To give an Indian Analogy, its like someone telling you that you have exhausted your Indian Visa because you travelled to Anadaman and Nicobar islands.

Panic and Help poured in from all corners

The Police were very co-operative and understood the genuineness of our mistakes, they had to follow the guidelines.  While, we were relaxed after we visited the police station, we were read out guidelines of deportation which were the same for wilful criminal or ignorant tourists. We decided to seek help.

While caught by Police and being deported sounds very traumatic so did not want family members to panic back at home. Hene decided to shoot a WhatsApp to my batchmates group 200+ of them.  Within a few hours, I had support from all corners of the globe, trying to help us in the situation.   One friend reached out to Norway consulate in Kolkata and another in ministry of external affairs.  A friend in US, helped us get in touch with immigration Lawyers and assured us the best of guidance. Another close friend, helped in local contacts in Oslo, who could be reached out for help.  We decided to call the Indian embassy in Oslo, the personnel over there to our utter dismay had no clue of the situation or norms of Svalbard.  However, this did not deter the him from scolding me for travelling to Svalbard like a typical indian parent. One of my friends got us in touch with travel rep from Thomas cook, who had seen similar circumstances and was extremely helpful in convincing us that it was not a major issue.    After talking to local lawyer, arranged by a friend from Paris, we were convinced that what the police was doing was normal and should not be worried.

Norwegian Police – The Friendliest

The two police personnel who were in charge of our case were extremely cooperative and understood the anxiety and panic we were in.  They ensured we could continue our local sight-seeing as they did not see us as a threat and in fact guided us on weather and activities.  Also, our prime concern was that it would affect our future travel and will be a remark on our passports. The Police convinced us that this mistake was something that tourists regularly do, and this was to be seen as more of a “Refused to Entry” rather than deportation and will not impact our travel.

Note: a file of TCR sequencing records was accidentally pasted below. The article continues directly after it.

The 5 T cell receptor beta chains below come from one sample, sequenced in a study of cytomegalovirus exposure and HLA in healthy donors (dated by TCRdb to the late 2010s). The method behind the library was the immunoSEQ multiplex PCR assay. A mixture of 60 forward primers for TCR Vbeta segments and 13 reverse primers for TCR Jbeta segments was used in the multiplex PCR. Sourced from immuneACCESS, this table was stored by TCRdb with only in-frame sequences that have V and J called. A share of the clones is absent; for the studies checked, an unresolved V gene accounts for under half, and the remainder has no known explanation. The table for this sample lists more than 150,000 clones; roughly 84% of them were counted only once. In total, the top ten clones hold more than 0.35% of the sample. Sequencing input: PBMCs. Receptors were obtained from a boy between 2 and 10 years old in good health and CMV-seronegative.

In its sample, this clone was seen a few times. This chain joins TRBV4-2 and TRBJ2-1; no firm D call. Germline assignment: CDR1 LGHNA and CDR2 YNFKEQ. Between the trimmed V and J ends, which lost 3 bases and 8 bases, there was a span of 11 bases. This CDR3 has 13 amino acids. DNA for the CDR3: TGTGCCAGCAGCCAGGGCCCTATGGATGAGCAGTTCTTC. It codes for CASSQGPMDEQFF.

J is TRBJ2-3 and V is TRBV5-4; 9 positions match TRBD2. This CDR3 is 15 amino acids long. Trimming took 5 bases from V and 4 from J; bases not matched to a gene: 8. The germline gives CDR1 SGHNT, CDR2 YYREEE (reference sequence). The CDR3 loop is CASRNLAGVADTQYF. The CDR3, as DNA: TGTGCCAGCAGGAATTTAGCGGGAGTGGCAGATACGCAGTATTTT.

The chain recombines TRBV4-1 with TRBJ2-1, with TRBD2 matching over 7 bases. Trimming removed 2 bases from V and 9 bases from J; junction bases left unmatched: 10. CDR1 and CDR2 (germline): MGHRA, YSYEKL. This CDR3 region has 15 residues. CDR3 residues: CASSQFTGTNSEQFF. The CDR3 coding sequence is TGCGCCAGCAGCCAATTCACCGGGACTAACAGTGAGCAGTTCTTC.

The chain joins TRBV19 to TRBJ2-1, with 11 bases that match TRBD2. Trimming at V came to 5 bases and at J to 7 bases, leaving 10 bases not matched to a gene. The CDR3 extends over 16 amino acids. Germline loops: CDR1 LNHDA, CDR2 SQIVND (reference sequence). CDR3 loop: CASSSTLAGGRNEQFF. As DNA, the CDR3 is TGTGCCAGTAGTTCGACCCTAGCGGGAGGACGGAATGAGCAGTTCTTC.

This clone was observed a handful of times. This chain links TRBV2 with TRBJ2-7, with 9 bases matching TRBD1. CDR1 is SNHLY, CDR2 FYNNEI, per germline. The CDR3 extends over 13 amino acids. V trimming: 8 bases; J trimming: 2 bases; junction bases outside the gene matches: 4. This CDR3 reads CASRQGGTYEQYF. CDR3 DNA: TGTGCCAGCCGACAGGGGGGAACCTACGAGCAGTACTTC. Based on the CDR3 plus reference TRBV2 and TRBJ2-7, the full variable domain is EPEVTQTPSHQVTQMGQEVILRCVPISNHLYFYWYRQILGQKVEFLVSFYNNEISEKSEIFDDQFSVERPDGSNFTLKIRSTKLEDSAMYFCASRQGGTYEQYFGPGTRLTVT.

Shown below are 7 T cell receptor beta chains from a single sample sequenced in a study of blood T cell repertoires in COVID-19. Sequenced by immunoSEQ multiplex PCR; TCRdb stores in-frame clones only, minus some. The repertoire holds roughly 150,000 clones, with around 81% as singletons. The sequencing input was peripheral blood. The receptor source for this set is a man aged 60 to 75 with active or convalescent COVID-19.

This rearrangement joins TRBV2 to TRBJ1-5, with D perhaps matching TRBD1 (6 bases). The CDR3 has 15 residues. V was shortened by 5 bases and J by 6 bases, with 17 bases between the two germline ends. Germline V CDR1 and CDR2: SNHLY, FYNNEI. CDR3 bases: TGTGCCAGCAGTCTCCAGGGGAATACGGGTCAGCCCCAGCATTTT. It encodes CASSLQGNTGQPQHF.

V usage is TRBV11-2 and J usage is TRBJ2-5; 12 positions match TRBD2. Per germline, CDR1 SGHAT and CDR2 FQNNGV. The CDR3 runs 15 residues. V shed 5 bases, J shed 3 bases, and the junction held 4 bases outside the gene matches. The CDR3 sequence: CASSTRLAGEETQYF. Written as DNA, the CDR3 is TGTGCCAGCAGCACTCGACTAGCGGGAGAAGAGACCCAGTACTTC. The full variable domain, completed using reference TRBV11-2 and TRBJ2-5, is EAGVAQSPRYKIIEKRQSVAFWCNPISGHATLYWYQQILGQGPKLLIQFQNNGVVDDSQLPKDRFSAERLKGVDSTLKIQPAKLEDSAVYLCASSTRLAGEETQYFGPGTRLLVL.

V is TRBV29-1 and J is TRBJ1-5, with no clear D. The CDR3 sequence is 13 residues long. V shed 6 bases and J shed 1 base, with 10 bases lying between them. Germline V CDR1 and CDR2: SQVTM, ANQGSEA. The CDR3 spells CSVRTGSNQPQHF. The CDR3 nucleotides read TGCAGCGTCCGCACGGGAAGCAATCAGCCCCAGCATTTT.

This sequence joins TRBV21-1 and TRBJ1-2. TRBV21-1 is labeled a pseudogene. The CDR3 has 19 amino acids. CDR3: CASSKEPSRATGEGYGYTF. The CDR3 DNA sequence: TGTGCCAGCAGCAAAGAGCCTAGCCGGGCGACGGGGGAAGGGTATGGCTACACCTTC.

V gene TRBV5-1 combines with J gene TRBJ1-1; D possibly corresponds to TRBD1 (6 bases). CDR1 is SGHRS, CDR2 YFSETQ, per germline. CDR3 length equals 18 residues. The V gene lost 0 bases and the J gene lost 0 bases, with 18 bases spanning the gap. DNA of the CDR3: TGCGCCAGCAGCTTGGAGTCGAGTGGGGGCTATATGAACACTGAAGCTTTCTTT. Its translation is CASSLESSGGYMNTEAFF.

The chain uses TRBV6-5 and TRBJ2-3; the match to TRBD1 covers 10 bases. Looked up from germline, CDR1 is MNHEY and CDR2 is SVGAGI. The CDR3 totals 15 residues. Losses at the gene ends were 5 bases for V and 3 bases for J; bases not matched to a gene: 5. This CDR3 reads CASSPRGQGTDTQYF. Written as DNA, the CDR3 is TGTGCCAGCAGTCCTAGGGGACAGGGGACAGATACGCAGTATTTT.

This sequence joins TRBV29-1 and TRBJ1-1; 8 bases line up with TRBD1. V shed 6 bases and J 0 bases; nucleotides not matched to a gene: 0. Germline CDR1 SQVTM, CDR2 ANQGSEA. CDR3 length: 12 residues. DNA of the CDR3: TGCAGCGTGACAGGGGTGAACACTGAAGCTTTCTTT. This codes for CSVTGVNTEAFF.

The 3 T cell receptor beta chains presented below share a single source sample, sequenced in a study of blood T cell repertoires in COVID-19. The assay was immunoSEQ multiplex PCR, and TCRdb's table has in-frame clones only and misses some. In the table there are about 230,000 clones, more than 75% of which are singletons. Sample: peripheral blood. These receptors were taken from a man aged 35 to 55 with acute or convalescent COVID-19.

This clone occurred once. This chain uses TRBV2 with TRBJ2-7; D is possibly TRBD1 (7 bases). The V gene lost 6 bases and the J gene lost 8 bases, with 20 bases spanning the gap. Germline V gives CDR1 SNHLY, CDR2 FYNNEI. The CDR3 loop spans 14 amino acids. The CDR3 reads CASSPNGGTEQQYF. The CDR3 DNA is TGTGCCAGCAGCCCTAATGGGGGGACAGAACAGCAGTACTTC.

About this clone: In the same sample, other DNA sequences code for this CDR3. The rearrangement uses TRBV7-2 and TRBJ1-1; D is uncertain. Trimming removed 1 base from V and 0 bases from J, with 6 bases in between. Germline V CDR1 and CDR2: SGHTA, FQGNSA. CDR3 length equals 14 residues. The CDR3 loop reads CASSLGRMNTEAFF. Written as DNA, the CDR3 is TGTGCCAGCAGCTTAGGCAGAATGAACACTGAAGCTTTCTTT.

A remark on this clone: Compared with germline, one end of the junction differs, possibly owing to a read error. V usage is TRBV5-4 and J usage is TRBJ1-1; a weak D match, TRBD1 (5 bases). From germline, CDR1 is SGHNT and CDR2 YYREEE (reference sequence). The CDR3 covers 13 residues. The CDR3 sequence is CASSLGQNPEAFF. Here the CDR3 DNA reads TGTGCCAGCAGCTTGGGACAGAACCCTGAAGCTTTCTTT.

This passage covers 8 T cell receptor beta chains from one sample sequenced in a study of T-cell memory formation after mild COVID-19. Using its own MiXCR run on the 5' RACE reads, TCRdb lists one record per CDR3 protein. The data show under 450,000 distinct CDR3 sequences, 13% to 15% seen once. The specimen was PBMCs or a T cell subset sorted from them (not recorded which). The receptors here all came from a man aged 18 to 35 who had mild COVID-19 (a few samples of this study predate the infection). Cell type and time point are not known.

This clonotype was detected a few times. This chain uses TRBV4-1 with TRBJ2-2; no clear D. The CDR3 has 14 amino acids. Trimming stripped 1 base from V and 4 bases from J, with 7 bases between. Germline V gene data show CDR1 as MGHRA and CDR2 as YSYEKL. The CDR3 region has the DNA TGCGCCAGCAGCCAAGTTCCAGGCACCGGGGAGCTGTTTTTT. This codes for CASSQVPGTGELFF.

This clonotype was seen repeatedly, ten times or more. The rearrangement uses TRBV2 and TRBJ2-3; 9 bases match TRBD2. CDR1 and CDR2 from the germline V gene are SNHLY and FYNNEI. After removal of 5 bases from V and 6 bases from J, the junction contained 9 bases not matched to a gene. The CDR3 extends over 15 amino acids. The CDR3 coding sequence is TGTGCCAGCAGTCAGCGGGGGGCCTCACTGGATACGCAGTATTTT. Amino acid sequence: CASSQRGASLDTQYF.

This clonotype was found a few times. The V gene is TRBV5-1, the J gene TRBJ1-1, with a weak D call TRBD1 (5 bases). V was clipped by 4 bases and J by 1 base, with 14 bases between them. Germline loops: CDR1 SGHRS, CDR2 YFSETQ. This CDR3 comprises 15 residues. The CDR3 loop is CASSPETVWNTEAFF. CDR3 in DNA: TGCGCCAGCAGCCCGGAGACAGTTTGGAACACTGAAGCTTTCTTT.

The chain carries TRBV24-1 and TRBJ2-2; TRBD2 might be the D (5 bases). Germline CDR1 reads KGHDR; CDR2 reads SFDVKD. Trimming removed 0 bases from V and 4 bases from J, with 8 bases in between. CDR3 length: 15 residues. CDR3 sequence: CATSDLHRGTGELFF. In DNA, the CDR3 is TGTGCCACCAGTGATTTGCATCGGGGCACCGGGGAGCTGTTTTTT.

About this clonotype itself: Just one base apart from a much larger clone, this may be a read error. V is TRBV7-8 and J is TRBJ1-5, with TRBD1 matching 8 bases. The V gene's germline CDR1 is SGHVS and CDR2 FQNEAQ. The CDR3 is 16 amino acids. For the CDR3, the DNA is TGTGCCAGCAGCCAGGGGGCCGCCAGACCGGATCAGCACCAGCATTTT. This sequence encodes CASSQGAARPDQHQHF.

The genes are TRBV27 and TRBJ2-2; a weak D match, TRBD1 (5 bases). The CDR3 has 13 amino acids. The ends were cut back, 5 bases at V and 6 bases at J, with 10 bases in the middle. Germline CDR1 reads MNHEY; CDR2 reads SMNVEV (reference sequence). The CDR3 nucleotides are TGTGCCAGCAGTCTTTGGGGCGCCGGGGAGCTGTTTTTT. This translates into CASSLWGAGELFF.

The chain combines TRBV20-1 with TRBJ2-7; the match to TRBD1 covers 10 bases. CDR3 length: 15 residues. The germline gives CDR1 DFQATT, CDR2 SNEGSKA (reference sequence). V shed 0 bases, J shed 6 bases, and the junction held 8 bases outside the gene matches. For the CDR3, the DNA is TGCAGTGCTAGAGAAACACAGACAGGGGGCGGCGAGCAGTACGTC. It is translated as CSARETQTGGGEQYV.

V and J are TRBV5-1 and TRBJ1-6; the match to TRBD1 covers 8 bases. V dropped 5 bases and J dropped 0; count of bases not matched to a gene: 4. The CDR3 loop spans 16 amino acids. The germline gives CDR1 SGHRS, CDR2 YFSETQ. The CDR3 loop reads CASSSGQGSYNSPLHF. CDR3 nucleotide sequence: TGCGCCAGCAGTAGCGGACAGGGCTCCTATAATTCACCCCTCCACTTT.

Our Travel Itinerary : The 3 Phases

Phase 1 – Road Trip

Day 1 – Oslo: Landed at Oslo early evening. Rented a station wagon at the airport – Plenty of options available, though recommend booking in advance. First thing you notice in Norway is the brilliant infrastructure in terms of roads connectivity, keeping your car below 100kmph is a challenge!

(Tip: Car parking charges for a day are super expensive throughout the country, look for free parking while booking as most hotels don’t have their own parking space).

Day 2 – On way to Bergen: Started early morning on our 500km long road trip to Bergen along the west coast of Norway. Took Detour to see a meteorite landing site (Gardnos Crater) resulted in a dead end, as site was cordoned off. Midway crossed small town of Geilo, well known for its ski resort.  The landscape changed drastically and almost immediately we were thrust into a sea of white. For the next 30-40 odd kms, all other colours except white ceased to exist. Occasionally, we saw tiny specs of color at some distance (turned out to be people para-skiing). Reached Bergen late evening passing along tunnel after tunnel, winding past lakes and bridges.

On Road to Bergen; Ski – Town of Gelio

Day 3 Bergen – Funicular Train and Fjords Cruise:  Took the funicular railway line Floibanen to Mount Floyen – a higher vantage point for a bird’s eye view of the city followed by a cruise which took us deep into the majestic fjords. It was a very chilly day and the strong winds at sea only allows you so much time as to stand on the deck and get that quick photograph in if you are brave enough. A very interesting observation in Norway is the multi coloured houses you see anywhere you go. Another tip for vegetarians, Burger King has surprisingly good options.